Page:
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Didn’t sleep well last night because yesterday I drank coffee in the late afternoon and I should not have done it.  I know to sip caffeine late in the day makes me stay up.  I visited a friend in Vancouver.

Went to my volunteer cat care at Surrey SPCA.  So cute to see the cats.  Lots of kittens there: a redhead with white feet, two black kittens, black kitten1, black kitten2 with red fur and a small gray/black tabby.  One of the volunteer helpers said the gray/black kitten fell asleep in her hands and arms.

Hot today.  Phoenix in Vancouver for 4-5 days.

Someone stole my license plate with the tag last night or this morning. I’ve never had anyone steal my license plate ever until today. I already reported it to the police.  Why do people do that?  Sick society. It upsets me, but have had worse happen to my VW bus.

Yesterday morning before I departed for Vancouver I took still photos of a spider that lives outside our apartment.  The orange spider made me think of the Spider Woman.

All Indian people have creation stories about how the people evolved.  Dine’ known as Navajo has a creation story that  involves the Spider Woman. According to the book, Navajo Oral Tradition, Volume III when the story is told, it is recited during a certain time of the year.  If it is recited out of season, it is recited in a non-ceremonial condition.

The twins, sons of Changing Woman saw a hole in the ground with smoke coming out of it.  They looked inside and saw a woman, which was Spider Woman.  Weaving designs spread around her home. She gave them food too eat, corn mush. One of the boys ate the corn mush with two fingers, but a whisper in his ear, said to use only one finger because a crawler (snake) eats with two. At first one of the boys was hesitant to eat the corn mush.  The corn mush meal never emptied. It stayed full in the bowl.1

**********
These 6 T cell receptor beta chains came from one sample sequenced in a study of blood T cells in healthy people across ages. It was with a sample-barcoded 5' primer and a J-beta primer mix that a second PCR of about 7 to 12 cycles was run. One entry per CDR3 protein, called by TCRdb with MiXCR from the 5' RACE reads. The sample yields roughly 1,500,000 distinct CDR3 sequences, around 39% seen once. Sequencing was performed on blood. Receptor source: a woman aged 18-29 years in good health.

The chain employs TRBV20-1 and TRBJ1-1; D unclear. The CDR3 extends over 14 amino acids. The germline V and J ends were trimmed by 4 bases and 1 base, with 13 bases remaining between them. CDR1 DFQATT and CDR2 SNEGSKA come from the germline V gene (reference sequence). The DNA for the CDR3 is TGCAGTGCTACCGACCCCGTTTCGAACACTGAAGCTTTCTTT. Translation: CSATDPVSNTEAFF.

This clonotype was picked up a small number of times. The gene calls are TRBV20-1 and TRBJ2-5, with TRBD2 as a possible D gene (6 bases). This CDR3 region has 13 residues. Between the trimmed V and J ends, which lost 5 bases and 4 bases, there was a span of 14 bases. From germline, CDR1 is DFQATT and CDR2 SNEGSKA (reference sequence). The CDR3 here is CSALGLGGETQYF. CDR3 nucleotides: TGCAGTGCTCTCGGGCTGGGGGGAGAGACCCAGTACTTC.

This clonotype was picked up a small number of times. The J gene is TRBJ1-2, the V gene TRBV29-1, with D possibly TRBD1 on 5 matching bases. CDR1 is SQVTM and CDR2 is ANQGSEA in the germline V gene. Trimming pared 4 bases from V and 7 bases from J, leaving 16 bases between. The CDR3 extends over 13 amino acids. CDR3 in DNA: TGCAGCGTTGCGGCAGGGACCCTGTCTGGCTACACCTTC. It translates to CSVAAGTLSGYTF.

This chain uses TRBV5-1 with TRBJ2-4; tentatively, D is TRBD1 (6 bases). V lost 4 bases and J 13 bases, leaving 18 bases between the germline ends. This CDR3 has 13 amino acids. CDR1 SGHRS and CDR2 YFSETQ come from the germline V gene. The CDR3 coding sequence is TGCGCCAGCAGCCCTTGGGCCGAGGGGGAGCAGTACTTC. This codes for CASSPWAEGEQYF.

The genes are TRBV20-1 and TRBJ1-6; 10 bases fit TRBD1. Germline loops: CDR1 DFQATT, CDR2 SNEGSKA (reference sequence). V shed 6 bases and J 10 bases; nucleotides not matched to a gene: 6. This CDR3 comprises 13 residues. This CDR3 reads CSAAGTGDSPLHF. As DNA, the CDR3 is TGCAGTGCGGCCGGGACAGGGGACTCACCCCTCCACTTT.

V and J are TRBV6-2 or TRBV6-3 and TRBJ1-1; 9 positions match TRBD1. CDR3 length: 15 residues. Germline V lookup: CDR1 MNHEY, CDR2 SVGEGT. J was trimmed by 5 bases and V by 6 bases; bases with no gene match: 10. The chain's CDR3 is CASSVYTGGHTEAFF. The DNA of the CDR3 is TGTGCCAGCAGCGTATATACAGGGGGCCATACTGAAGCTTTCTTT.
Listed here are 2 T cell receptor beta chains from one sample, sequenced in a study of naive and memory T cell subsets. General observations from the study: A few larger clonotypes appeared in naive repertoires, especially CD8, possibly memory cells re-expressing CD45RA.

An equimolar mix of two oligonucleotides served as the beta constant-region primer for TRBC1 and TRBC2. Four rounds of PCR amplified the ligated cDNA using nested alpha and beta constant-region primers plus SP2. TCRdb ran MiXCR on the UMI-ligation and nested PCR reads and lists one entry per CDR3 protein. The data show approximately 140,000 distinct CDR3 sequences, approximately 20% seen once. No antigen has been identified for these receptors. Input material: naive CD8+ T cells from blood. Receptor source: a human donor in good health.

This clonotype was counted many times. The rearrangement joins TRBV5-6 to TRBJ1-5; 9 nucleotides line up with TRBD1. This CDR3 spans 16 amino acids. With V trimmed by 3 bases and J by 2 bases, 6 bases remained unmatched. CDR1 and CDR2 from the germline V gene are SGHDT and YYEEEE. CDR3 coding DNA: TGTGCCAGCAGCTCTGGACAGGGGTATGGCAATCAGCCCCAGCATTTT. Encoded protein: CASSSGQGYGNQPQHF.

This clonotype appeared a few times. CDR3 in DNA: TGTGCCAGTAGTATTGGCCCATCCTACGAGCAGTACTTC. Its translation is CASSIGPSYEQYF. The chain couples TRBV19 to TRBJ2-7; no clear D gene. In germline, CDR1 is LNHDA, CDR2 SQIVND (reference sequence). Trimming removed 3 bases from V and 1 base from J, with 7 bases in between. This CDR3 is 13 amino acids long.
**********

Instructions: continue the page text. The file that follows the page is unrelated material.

She asked, “Where are you going?”

 They said, “To see our father.”

 She replied, “Who’s that?”

 “The Sun.”

 Spider woman warned them, “Travel in the day. Not at night.  Be careful of your father.” She gave them a life feather. They left the next day.2

 1.  Alfred W. Yazzie, Navajo Oral Tradition (Title VII Navajo Oral Tradition Project/Navajo Resource Center/Rough Rock Demonstration School, 1984), pp. 14-16.

 2. Alfred W. Yazzie, Navajo Oral Tradition (Title VII Navajo Oral Tradition Project/Navajo Resource Center/Rough Rock Demonstration School, 1984), pp. 14-16.

 

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